Hofmann, Leopold: Cello Concerto in D major (Badley D3) [Study Edition] (AE030/SE) – sheet music

Title
$25.50

The performance material for this work is available for hire.

Please use this form to send us the details about your planned performance and we will be in touch with you as soon as possible with more details.

If you have any questions at all, please do not hesitate to write to us using our contact form.

Add to wishlist

Description

Hofmann, Leopold (1738-1793)

Product Code: AE030/SE
Description: Cello Concerto in D major (Badley D3) [Study Edition]
Edited by: Allan Badley
Year of Publication: 1999
Instrumentation: vc pr; pfte
Binding: Piano Reduction: Stapled / Parts: Unbound
Duration: 19 min(s)
Key: D major
ISBN: 1-877231-97-5
Option(s): Piano Reduction + Solo Part(s) (Hardcopy): $34.00
Piano Reduction + Solo Part(s) + CD (Hardcopy): $44.00
Piano Reduction + Solo Part(s) (PDF): $25.50
Solo Instrument(s): Cello

Audio sample

Play Audio

Details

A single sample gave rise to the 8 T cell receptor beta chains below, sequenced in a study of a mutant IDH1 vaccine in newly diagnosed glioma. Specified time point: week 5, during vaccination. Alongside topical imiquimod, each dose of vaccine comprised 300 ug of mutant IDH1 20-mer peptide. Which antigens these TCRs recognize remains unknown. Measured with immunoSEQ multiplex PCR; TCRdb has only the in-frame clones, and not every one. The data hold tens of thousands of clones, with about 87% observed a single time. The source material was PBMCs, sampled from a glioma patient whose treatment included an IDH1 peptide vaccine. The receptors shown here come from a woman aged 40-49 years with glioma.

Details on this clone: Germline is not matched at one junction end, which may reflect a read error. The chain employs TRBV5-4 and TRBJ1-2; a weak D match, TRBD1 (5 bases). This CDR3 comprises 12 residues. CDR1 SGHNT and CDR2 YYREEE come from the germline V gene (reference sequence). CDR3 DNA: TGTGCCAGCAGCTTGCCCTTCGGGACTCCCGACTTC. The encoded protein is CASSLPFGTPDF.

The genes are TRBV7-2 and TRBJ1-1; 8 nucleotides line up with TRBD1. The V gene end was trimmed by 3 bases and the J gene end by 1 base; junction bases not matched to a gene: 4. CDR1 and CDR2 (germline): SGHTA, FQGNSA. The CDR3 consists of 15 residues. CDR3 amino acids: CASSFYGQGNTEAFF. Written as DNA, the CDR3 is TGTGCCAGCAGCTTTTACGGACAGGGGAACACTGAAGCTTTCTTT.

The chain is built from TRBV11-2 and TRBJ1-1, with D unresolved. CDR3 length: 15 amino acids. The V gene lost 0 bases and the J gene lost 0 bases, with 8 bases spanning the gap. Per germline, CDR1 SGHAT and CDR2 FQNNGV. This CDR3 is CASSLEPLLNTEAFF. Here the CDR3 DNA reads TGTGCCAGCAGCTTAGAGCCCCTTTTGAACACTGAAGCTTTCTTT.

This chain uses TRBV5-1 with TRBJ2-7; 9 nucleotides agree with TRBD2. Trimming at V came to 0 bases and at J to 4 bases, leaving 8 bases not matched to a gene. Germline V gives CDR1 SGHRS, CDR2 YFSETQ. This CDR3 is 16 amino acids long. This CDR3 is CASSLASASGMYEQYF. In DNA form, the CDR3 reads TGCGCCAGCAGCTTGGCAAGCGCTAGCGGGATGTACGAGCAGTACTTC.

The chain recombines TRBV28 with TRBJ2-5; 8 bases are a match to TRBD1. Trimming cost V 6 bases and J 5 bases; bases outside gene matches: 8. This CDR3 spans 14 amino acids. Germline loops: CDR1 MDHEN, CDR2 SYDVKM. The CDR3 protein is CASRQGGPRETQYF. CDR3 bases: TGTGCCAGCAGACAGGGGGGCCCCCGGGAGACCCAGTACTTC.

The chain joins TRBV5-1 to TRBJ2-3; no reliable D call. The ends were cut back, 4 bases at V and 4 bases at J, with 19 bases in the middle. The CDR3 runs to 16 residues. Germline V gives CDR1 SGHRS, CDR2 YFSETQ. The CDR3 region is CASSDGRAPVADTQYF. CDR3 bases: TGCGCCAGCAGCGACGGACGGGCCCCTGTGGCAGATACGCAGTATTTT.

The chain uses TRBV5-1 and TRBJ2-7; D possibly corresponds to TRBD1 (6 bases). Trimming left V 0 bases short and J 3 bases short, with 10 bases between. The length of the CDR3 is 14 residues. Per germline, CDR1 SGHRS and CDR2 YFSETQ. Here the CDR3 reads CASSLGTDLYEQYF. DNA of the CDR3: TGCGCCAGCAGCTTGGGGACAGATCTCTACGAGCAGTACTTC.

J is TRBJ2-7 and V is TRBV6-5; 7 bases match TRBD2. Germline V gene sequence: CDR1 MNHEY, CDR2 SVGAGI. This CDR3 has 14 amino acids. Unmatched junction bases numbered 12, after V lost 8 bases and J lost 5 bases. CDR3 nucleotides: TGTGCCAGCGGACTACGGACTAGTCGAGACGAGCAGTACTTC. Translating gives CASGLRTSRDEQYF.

The present work is the last of Hofmann's cello concertos to appear in the Breitkopf Catalogue (Supplement X 1775) and is in all probability, excepting lost works, the last he wrote. Like the earlier Concerto in C (Badley C1), with which it shares certain common technical and musical features, this work gives every appearance of having been written for a virtuoso of the first order. It is conceived on a larger scale than the other concertos and makes formidable demands on the soloist particularly in its extensive exploitation of the extreme high tessitura of the instrument. As is so often the case with eighteenth-century virtuoso concertos the work survives in only a single copy, in this instance, one which formerly belonged to Friedrich Wilhelm II, the cello-playing King of Prussia, who owned copies of most of Hofmann's concertos for the instrument. The title page reads " Concerto / /Violoncello obligato. / Violino Primo / Violino Secondo / Due Corni / Viola / e / Basso / Del Sigr Leopoldo Hoffmann ". In the absence of the autograph score or an authentic set of parts this edition presents as faithfully as possible the composer's intentions as transmitted in the Berlin source. As is usual in Hofmann's concertos there are no dynamic markings in the solo sections; these are left to the discretion and good taste of the performer. The style and notation of articulation and dynamic markings have been standardized throughout, and, where missing from the source, reconstructed from parallel passages. These are indicated by the use of dotted slurs or brackets. Like most eighteenth-century sources, the present manuscript is very inconsistent in its notation of appoggiature ; these too have been standardized to minimize confusion. Obvious wrong notes have been corrected without comment; editorial emendations with no authority from the source are placed within brackets. Allan Badley